Insects and other foods the trout should be eating:
2. Little Winter Stoneflies
Most available/ Near hatching and other types of available food:
3. Sculpin, Minnows (Streamers)
4. Blue Quills (Nymphs)
5. Blue-winged Olives (Nymphs)
Basic Nymphing Using A Strike Indicator
I was talking to a customer on the phone today who said he was a little familiar with fishing dry
flies for trout and top water flies for bream and bass, but that he had never fished nymphs for
trout. I did the best I could over the phone, trying to explain how you rig and fish a nymph but
after hanging up, I wondered just how effective I was at explaining it to him. Knowing he had never
fished a nymph, I knew better than to attempt to tell him how to fish any other way but using a
strike indicator. Even so, I knew I had a problem when he asked what a strike indicator was. When
I answered a "float", and explained it was similar to a crappie or bream float, it did little good.
Sadly, not everyone came up having the opportunity to fish as kids as many of us more mature
(over the hill) guys.
He wasn't the first person who had asked me that question. I run into the same situation quite
often. Trying to explain how you fish a fly you can't see, to fish you can't see, to someone
new at fly fishing for trout over the phone isn't exactly easy. I hung up wondering if he was going
to have a chance at catching a trout on a nymph. Anyway, that came to mind this morning before
my coffee finished perking.
I think controlling the depth of the nymph is the most important thing you deal with when fishing
a nymph. The best way I know how to put it is that if your not touching the bottom of the
stream, your not fishing deep enough.
Casting a nymph rig with enough weight to get the fly down isn't exactly like casting an almost
weightless dry fly. Your really turning over the split shot or weighted nymph itself, not so much the
leader as such. The leader doesn't really have to be tapered to perfection to cast a weighted
If your using a float (strike indicator), the position it is set on your leader controls the depth of the
nymph. There's all sorts of strike indicators on the market. We like our "Perfect Fly" indicators
simply because you can put them on the leader and remove them fast and easy. You can also
adjust the depth fast and easy. Indicators you have to tie and untie to secure them can kink the
leader and become a problem when they need to be removed or adjusted for depth. Whether you
use our Perfect Fly indicators or one of the many others, make sure it's very fast and easy to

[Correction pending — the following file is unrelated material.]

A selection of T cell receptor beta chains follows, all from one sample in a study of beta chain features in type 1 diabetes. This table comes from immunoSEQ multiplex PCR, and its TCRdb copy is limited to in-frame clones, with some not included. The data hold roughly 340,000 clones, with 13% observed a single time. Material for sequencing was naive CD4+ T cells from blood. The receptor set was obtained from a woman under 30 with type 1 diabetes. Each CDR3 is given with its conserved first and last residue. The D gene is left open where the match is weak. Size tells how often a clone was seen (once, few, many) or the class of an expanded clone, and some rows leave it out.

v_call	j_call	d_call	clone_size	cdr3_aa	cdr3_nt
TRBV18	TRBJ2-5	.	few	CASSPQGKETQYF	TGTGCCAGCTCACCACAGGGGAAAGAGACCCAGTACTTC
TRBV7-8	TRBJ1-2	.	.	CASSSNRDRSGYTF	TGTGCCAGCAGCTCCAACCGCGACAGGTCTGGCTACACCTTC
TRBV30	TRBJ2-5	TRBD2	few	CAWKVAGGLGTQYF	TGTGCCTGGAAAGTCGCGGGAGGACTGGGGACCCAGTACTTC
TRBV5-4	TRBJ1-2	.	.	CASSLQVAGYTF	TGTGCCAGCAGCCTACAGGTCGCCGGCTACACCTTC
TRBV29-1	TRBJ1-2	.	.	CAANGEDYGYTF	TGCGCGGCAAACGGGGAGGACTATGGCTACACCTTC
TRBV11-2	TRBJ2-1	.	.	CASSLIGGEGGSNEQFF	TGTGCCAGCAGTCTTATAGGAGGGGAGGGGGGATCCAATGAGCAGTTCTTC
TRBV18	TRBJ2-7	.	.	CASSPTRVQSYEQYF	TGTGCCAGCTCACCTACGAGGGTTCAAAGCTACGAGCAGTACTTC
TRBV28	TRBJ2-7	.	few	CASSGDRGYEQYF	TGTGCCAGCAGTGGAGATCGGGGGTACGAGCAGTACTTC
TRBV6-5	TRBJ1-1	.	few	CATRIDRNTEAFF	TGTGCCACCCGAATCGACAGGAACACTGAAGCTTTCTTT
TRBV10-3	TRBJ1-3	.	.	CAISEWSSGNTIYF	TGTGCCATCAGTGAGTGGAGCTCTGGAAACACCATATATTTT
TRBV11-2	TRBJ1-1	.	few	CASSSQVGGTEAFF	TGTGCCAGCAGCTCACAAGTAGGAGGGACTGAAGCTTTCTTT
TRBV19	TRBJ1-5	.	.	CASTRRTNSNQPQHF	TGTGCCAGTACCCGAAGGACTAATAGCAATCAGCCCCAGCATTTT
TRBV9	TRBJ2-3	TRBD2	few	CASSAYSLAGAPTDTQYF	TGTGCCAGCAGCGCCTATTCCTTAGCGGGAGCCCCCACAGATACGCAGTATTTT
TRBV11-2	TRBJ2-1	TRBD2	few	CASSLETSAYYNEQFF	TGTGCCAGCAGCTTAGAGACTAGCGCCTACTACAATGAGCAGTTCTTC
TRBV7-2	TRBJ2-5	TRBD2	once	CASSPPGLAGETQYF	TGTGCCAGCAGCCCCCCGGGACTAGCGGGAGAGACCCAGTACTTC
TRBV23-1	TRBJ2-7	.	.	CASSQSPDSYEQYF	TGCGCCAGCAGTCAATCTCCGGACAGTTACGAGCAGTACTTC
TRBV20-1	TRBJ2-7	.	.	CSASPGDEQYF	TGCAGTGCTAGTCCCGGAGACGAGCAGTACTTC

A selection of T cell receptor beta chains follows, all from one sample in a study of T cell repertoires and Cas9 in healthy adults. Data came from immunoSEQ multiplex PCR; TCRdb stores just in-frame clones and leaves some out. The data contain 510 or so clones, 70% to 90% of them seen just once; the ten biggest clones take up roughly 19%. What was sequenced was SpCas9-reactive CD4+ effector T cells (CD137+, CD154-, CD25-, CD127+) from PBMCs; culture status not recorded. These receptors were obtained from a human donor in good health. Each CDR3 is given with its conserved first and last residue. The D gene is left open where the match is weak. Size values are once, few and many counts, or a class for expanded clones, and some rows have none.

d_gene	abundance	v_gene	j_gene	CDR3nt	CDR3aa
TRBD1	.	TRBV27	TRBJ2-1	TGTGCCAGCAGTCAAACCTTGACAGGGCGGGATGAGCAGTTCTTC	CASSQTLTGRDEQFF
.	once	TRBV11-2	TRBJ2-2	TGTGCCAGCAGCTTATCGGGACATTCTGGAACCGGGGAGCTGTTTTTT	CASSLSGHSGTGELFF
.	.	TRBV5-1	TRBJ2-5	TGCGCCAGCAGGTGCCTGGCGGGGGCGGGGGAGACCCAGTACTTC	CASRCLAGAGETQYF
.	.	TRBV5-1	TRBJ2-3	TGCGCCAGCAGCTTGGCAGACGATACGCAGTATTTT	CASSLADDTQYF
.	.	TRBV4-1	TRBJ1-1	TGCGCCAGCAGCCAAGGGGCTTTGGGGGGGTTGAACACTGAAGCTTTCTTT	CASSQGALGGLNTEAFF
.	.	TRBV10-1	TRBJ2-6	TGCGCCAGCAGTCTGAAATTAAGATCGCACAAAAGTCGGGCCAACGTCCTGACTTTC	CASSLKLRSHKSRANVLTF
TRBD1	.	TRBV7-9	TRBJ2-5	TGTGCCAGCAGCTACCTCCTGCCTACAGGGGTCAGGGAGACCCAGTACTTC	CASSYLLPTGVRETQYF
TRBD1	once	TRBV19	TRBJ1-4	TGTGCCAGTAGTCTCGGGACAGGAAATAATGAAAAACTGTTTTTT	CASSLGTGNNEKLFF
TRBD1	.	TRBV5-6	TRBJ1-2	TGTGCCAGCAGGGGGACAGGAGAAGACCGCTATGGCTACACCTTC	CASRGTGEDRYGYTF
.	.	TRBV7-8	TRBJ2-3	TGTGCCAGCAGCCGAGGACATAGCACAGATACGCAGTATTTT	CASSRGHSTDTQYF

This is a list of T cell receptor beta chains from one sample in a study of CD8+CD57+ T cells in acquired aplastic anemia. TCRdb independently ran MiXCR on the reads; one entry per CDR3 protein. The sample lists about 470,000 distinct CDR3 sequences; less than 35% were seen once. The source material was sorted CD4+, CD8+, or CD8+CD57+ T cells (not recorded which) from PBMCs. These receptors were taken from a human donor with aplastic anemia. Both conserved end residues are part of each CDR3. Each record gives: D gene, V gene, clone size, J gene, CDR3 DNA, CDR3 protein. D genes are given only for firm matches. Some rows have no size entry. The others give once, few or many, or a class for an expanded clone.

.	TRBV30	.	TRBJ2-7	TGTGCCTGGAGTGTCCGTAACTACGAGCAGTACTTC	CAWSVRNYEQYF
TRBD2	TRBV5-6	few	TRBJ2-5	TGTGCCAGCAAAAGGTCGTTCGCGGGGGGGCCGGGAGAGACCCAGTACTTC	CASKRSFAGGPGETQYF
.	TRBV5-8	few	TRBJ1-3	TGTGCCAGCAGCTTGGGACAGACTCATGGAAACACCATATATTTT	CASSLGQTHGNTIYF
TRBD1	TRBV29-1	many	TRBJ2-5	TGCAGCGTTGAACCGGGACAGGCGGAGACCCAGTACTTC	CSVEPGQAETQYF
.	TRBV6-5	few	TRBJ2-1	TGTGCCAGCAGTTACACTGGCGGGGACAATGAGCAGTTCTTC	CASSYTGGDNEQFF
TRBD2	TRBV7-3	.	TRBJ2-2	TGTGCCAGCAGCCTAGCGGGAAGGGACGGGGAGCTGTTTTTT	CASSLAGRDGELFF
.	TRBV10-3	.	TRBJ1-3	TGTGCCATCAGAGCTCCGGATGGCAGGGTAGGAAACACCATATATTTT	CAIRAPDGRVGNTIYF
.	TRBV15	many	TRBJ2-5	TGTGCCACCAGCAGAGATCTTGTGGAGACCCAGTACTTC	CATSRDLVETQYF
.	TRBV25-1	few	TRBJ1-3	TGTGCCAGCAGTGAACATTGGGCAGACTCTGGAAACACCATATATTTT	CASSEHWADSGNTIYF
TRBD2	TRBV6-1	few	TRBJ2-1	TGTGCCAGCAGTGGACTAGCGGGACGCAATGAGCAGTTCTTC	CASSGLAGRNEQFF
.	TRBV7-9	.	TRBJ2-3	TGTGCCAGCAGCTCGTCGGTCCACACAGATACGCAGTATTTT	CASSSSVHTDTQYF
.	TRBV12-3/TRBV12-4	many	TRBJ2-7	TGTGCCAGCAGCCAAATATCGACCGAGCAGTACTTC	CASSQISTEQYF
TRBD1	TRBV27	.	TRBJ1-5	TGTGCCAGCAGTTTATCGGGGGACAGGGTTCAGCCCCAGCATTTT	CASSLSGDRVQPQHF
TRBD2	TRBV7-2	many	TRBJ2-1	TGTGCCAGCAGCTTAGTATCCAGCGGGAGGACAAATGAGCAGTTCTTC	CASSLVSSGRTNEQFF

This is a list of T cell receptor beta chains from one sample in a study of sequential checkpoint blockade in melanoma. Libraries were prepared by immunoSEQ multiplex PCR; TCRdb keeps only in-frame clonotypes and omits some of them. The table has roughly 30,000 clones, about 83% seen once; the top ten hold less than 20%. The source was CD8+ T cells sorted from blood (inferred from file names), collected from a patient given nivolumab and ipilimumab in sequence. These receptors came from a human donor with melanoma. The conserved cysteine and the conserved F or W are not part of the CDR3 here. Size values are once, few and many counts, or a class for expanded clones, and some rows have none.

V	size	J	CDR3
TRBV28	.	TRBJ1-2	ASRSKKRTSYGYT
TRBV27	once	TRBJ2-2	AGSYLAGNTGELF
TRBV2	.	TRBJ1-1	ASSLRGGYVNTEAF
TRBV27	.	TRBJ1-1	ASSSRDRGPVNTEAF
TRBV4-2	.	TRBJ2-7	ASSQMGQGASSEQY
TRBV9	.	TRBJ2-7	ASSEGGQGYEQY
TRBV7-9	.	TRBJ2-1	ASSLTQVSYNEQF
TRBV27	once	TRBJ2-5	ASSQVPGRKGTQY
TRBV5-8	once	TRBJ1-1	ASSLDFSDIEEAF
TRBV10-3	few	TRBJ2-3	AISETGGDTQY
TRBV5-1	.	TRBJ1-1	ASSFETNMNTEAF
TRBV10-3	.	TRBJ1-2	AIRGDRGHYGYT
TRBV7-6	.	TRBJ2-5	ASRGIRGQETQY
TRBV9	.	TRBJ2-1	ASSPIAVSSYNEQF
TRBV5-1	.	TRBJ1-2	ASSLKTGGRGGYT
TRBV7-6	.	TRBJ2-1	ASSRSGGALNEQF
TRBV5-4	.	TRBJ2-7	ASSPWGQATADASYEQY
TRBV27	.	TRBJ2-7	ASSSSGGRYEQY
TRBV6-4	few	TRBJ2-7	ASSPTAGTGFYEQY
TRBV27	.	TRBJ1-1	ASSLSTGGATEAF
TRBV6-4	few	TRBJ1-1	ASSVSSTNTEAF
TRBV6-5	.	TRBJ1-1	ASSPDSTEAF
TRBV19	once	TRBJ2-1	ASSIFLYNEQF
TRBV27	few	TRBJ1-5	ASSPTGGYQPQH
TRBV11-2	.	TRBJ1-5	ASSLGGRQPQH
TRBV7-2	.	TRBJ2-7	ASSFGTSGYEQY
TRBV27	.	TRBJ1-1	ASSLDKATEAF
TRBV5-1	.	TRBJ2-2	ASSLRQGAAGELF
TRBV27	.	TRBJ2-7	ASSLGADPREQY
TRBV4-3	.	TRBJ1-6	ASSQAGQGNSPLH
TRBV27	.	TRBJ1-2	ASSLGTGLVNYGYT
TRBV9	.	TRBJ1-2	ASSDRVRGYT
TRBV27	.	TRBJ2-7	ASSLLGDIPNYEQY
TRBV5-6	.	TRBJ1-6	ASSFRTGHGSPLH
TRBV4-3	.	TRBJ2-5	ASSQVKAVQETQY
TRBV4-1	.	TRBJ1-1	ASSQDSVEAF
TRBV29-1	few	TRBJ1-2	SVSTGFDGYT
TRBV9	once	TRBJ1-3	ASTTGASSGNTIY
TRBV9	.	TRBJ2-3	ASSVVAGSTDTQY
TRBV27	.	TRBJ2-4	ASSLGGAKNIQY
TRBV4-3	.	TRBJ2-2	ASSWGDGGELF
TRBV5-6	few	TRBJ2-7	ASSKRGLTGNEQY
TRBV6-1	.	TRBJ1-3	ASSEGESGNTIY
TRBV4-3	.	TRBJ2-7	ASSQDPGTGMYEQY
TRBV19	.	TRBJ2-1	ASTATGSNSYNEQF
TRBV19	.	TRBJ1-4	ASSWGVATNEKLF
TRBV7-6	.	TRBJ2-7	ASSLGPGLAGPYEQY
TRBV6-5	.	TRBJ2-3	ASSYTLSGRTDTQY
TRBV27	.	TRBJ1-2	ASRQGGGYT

adjust it up and down on the leader, and that it doesn't pinch, kink or damage the leader. Also,
make sure it floats well and doesn't move up or down the leader when you don't want it to.
The length of the leader and tippet, from the nymph to the position of the strike indicator, is one
of the things that determines the depth the fly is going to be presented. This setting is simple if
your fishing still water. You want it to be just short of the water depth. Fishing moving water in a
trout stream is an altogether different thing. The speed of the current becomes just as important
as the depth of the water your fishing.
The "rule of thumb" for the setting of the strike indicator is that is should be one and a half
times the depth of the water. That's just great and fine for starting out, but in essence, it's
worthless until you determine if your particular rig is allowing the nymph to just touch the bottom,
instead of drifting a foot or two above the bottom, or dragging on the bottom such as to hang
every rock and twig it slides over. In other words, it not only depends on the depth and speed of
the water, it also depends on the size of the leader material (the larger diameter of the leader and
tippet, the more drag involved), the type of indicator your using, the amount of weight you have
added (split shot), and the size and weight of the fly itself.
In almost every situation, you will need to adjust the setting of the strike indicator to get the fly just
touching the bottom like it should. If your new at nymphing, start out with the one and a half time
the depth rule of thumb and make adjustments from there.
There's two things that can be adjusted - the distance or length the strike indicator is placed from
the fly, and the amount of weight you add. Start out by adjusting the amount of weight. If the
current is very fast, you may need to increase the length of the indicator from the fly rather than
continuing to add more weight. If the current is slow to moderate, you may want to shorten that
length versus lighten the added weight.
I'll continue with this tomorrow.
Copyright 2012 James Marsh